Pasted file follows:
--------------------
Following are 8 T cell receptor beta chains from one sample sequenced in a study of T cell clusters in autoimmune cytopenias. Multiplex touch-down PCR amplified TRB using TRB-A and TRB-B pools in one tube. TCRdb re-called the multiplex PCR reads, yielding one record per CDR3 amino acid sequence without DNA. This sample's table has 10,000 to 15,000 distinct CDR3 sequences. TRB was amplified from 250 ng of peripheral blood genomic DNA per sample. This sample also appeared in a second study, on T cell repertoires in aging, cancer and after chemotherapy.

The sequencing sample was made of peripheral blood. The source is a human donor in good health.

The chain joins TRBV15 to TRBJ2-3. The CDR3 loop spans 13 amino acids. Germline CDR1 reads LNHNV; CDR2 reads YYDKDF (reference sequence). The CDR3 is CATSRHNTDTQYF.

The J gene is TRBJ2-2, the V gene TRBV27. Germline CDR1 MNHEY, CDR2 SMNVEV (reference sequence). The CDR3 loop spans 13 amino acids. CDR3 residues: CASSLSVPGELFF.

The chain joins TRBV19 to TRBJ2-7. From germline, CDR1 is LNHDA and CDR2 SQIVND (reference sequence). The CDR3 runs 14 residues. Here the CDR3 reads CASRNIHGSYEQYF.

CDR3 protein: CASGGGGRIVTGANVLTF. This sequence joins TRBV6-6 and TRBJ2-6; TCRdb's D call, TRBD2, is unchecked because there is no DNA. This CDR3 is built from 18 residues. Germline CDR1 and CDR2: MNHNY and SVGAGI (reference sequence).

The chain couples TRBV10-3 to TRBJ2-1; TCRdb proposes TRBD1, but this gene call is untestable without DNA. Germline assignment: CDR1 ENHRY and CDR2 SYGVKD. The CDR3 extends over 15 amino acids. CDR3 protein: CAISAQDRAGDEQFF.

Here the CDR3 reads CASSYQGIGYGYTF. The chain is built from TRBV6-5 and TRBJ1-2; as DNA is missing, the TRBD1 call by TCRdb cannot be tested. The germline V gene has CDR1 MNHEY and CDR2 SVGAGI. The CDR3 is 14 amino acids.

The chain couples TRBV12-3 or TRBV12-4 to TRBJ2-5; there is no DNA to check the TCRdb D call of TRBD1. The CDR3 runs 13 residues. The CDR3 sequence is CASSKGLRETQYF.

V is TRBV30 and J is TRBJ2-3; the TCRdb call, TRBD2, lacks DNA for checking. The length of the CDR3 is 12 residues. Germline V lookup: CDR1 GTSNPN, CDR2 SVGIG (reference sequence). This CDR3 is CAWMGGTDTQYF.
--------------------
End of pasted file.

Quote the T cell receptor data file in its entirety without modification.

Following are 8 T cell receptor beta chains from one sample sequenced in a study of T cell clusters in autoimmune cytopenias. Multiplex touch-down PCR amplified TRB using TRB-A and TRB-B pools in one tube. TCRdb re-called the multiplex PCR reads, yielding one record per CDR3 amino acid sequence without DNA. This sample's table has 10,000 to 15,000 distinct CDR3 sequences. TRB was amplified from 250 ng of peripheral blood genomic DNA per sample. This sample also appeared in a second study, on T cell repertoires in aging, cancer and after chemotherapy.

The sequencing sample was made of peripheral blood. The source is a human donor in good health.

The chain joins TRBV15 to TRBJ2-3. The CDR3 loop spans 13 amino acids. Germline CDR1 reads LNHNV; CDR2 reads YYDKDF (reference sequence). The CDR3 is CATSRHNTDTQYF.

The J gene is TRBJ2-2, the V gene TRBV27. Germline CDR1 MNHEY, CDR2 SMNVEV (reference sequence). The CDR3 loop spans 13 amino acids. CDR3 residues: CASSLSVPGELFF.

The chain joins TRBV19 to TRBJ2-7. From germline, CDR1 is LNHDA and CDR2 SQIVND (reference sequence). The CDR3 runs 14 residues. Here the CDR3 reads CASRNIHGSYEQYF.

CDR3 protein: CASGGGGRIVTGANVLTF. This sequence joins TRBV6-6 and TRBJ2-6; TCRdb's D call, TRBD2, is unchecked because there is no DNA. This CDR3 is built from 18 residues. Germline CDR1 and CDR2: MNHNY and SVGAGI (reference sequence).

The chain couples TRBV10-3 to TRBJ2-1; TCRdb proposes TRBD1, but this gene call is untestable without DNA. Germline assignment: CDR1 ENHRY and CDR2 SYGVKD. The CDR3 extends over 15 amino acids. CDR3 protein: CAISAQDRAGDEQFF.

Here the CDR3 reads CASSYQGIGYGYTF. The chain is built from TRBV6-5 and TRBJ1-2; as DNA is missing, the TRBD1 call by TCRdb cannot be tested. The germline V gene has CDR1 MNHEY and CDR2 SVGAGI. The CDR3 is 14 amino acids.

The chain couples TRBV12-3 or TRBV12-4 to TRBJ2-5; there is no DNA to check the TCRdb D call of TRBD1. The CDR3 runs 13 residues. The CDR3 sequence is CASSKGLRETQYF.

V is TRBV30 and J is TRBJ2-3; the TCRdb call, TRBD2, lacks DNA for checking. The length of the CDR3 is 12 residues. Germline V lookup: CDR1 GTSNPN, CDR2 SVGIG (reference sequence). This CDR3 is CAWMGGTDTQYF.